If CCAMs or PSs are not causing hydrops or any other serious problems, treatment is not needed until after your baby is born. Your baby’s medical team will monitor your baby’s condition for any changes. Your baby will likely need surgery to remove the malformations.
Our board-certified pediatric anesthesiologists have extra years of training in how to give children medicine to block pain and make them sleep without pain during surgery.
After delivery, your baby will need a chest X-ray to check the malformation. If your baby is breathing and eating well and gaining weight, they will be able to go home. We will check their condition in a couple of weeks at a clinic visit.
During the first few months after birth, your baby will have a CT (computed tomography) scan to check the malformation again.
Surgery if malformations are not causing immediate problems
If your baby continues to do well, your doctor will most likely recommend surgery to remove the malformation when your baby is between 3 months and 12 months old. There is less risk with anesthesia at this age than right after birth. This still leaves plenty of time for your baby’s healthy lung to recover and grow to nearly normal size.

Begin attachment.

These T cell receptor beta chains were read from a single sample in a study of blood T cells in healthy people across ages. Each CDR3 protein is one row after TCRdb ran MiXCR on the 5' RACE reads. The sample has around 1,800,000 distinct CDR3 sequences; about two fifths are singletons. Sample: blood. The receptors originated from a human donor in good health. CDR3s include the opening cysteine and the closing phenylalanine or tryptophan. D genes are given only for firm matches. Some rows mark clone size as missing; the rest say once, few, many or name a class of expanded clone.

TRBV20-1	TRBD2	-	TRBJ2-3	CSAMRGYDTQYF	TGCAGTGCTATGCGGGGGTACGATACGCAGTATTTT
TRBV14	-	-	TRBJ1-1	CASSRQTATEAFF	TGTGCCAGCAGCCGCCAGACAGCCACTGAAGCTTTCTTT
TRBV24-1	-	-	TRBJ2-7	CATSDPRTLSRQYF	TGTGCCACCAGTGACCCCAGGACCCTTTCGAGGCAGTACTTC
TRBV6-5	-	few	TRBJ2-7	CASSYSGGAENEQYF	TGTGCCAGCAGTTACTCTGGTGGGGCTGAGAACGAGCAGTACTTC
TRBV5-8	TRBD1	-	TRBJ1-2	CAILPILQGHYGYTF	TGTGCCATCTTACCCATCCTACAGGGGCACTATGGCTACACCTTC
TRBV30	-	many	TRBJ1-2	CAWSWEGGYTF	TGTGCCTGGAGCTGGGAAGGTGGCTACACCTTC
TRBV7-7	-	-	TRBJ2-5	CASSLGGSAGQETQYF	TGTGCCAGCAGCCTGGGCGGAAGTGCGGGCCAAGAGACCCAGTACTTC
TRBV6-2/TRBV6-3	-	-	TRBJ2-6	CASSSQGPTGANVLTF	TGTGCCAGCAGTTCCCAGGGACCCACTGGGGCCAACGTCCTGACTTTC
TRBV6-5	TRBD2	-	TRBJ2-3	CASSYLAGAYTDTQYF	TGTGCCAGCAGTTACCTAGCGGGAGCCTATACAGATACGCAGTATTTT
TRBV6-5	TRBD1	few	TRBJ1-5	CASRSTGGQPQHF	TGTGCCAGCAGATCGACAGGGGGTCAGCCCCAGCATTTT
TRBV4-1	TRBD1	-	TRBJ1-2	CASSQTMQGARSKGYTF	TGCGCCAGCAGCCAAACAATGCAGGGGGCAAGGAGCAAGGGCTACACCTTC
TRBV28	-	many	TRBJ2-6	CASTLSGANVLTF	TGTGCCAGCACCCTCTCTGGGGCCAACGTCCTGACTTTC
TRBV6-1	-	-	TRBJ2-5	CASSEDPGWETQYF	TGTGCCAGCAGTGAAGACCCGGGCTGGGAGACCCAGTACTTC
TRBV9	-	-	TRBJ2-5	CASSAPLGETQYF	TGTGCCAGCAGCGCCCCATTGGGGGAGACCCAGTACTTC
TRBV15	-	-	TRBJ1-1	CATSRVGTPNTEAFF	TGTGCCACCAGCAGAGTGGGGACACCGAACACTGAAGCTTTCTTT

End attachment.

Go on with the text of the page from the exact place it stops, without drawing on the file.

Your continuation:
Even if your baby seems to have no problems now, doctors recommend removing the malformation. Both CCAM and PS malformations left in the lungs can get infected and cause pneumonia. There is also a small risk that they will become cancerous. Without removing PS malformations outside the lungs (extralobular), it may be difficult for doctors to tell them apart from cancer of the nerve cells (neuroblastoma).
Surgery if malformations are causing problems
If your baby cannot breathe and feed well after birth because of large malformations, the doctor may advise surgery soon after birth. For babies with heart or lungs that are not working well, we have an Extracorporeal Life Support Program (ECLS) for heart-lung bypass support.
Most babies have malformations in only 1 section (lobe) of their lung, so they only need 1 lobe removed (lobectomy) or only part of 1 lobe. Some babies need more than 1 lobe or, rarely, an entire lung removed. With PS malformations outside the lungs, surgeons remove the malformation but no normal lung tissue.
The surgery can be done by opening the chest (thoracotomy) or through small incisions (thoracoscopically). Your baby’s surgeon will talk with you about the risks and benefits and which option is best for your baby.